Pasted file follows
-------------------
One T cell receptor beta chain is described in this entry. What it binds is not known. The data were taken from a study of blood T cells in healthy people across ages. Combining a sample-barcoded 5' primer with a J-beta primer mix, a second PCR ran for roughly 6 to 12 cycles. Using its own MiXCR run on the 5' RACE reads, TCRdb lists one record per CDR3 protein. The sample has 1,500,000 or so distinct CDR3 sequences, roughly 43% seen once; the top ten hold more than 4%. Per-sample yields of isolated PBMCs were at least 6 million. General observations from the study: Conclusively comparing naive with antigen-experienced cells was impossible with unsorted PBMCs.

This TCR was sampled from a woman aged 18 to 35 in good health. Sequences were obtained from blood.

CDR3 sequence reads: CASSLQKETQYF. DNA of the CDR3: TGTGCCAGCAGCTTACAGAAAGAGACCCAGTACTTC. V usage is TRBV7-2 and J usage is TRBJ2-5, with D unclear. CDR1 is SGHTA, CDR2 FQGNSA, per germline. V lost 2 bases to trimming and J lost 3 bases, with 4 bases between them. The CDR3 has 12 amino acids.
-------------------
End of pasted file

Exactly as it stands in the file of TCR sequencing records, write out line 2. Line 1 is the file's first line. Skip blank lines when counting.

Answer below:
This TCR was sampled from a woman aged 18 to 35 in good health. Sequences were obtained from blood.